A New York Times article examines the potential for conflict of interest in Quacquarelli Symonds (known as QS) operating an international rankings system for universities and also a "ratings" system -- with the latter open to those who pay for an audit. The article notes that institutions that do poorly in international rankings (which tend to give the highest marks to research universities known around the world) are evaluated on different criteria, and are then awarded stars that they can use to boast and to recruit students. Two universities in Ireland are cited as examples of institutions that paid QS and now boast five-star ratings. Several international education experts are quoted expressing skepticism about whether the stars are meaningful. But the universities say that if they attract more students, their payments to QS will be worth it.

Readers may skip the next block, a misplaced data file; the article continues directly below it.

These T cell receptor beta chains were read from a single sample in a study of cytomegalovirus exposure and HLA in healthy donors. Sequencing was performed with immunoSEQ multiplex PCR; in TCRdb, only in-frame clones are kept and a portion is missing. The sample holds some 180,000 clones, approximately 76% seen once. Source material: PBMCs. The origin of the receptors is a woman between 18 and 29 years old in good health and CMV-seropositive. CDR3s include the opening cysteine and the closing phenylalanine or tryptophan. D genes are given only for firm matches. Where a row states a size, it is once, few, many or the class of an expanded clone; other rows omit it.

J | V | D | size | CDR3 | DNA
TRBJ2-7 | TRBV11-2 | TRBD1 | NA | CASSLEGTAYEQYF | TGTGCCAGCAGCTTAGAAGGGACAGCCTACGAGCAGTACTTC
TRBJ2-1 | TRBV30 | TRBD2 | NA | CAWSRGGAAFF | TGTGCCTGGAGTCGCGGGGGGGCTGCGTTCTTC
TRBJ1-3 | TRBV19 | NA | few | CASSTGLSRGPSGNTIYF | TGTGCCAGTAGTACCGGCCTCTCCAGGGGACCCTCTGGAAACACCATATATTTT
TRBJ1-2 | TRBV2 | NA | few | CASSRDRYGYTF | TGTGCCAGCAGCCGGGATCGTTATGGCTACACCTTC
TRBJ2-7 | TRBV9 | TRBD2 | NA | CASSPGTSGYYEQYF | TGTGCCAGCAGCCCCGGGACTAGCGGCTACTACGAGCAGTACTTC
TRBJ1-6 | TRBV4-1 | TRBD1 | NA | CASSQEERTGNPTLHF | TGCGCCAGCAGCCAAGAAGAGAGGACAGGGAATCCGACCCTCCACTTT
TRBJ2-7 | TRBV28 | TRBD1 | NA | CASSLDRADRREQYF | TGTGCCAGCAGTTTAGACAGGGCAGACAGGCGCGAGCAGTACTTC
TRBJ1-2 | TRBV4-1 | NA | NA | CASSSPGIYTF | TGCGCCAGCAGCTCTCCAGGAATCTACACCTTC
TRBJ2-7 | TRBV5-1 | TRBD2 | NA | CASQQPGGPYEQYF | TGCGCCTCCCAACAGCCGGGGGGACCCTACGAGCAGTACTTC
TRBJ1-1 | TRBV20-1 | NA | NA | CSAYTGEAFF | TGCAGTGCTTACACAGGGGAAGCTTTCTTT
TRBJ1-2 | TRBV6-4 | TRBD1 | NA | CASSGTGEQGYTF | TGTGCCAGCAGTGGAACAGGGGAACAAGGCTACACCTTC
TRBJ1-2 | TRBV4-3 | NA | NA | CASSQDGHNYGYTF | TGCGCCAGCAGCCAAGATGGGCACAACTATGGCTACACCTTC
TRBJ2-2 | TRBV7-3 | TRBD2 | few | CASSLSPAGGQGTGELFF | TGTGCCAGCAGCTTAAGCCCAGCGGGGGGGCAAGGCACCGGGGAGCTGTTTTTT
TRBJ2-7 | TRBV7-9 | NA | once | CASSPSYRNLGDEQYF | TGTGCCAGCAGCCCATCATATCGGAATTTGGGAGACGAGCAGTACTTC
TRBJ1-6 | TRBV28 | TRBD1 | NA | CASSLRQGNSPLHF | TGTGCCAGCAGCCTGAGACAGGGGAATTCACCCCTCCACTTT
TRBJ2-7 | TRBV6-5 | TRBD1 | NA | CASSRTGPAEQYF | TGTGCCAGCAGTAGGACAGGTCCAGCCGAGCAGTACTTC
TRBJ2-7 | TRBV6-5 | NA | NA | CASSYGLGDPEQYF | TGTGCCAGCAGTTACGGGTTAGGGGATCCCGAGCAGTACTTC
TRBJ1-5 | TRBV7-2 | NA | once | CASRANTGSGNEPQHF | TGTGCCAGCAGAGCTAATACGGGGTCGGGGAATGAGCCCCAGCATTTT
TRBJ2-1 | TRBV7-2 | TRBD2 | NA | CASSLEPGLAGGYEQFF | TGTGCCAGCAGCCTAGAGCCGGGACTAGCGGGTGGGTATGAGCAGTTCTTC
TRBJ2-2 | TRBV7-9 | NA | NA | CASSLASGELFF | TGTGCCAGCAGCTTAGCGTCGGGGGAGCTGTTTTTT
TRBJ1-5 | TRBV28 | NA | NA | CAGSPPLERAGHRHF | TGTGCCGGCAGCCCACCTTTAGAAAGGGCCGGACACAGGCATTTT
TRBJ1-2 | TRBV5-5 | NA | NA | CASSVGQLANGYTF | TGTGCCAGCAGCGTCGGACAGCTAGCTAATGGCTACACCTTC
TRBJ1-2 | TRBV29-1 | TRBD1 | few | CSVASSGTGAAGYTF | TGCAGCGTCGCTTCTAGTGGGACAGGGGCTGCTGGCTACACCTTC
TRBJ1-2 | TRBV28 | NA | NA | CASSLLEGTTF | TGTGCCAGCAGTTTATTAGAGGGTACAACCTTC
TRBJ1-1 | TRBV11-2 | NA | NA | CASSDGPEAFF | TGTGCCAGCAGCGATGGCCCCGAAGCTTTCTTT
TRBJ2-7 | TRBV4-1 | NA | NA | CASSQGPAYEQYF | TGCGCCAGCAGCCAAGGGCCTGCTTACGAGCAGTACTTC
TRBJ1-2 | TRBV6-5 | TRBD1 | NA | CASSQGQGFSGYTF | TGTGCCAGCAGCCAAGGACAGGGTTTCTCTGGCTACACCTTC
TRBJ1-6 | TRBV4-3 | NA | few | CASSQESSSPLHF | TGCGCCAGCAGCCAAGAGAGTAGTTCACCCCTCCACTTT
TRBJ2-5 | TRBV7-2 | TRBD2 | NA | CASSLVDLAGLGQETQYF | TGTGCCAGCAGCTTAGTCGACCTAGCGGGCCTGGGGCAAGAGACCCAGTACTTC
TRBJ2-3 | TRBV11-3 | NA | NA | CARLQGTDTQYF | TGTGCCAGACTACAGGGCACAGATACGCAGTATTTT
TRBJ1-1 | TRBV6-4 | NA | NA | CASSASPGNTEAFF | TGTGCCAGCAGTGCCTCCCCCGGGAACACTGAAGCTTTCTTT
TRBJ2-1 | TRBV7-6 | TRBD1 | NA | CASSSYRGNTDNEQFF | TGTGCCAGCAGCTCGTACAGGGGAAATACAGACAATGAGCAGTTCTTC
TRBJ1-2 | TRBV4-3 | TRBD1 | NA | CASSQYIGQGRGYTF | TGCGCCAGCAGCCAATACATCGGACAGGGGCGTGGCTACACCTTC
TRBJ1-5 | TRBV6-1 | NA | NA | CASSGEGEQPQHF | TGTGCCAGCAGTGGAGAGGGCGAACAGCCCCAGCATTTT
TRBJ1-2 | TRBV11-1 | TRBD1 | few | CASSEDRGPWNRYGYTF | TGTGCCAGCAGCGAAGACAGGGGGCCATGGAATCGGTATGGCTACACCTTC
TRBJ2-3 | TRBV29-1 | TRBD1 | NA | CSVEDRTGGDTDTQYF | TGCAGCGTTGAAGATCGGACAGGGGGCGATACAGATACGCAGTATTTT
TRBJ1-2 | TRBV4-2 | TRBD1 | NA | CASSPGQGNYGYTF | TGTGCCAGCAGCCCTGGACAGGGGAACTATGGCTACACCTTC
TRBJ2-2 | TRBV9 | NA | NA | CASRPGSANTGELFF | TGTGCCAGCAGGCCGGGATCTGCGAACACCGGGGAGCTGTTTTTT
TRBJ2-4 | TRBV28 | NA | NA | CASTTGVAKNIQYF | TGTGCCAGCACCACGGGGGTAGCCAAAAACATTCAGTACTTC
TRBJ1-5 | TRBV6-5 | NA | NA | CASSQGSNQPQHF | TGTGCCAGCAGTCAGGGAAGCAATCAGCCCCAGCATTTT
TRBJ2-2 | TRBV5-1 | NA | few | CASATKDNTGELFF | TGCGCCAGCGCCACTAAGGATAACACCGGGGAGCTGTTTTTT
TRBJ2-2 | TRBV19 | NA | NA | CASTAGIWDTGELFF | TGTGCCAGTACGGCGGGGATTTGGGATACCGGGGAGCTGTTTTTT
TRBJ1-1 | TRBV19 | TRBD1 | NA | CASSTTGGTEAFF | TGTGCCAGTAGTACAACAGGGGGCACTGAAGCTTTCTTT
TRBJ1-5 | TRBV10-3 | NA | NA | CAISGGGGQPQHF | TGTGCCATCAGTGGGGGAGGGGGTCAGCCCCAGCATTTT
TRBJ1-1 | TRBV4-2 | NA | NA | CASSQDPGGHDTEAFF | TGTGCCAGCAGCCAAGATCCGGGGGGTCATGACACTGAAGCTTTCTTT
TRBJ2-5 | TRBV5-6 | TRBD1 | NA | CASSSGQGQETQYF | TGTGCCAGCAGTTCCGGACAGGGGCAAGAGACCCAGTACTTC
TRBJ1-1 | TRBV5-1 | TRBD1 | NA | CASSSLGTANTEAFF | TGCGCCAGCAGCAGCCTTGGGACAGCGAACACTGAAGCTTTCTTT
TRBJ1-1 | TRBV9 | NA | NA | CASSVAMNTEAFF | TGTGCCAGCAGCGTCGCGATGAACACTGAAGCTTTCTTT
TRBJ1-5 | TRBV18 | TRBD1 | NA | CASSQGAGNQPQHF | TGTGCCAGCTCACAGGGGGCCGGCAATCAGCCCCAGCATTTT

- QS changes rankings rules following recruitment effort by Irish university
- Methodology of QS rankings comes under scrutiny
- Irish university tries to recruit voters to improve its international ranking
- What Global Rankings Ignore
- Bibliometrics, global rankings, and transparency
- Rankers announce new evaluations for universities in emerging economies and the Middle East
- Where to?
- The Times Higher Education Rankings and The Rise of Asia
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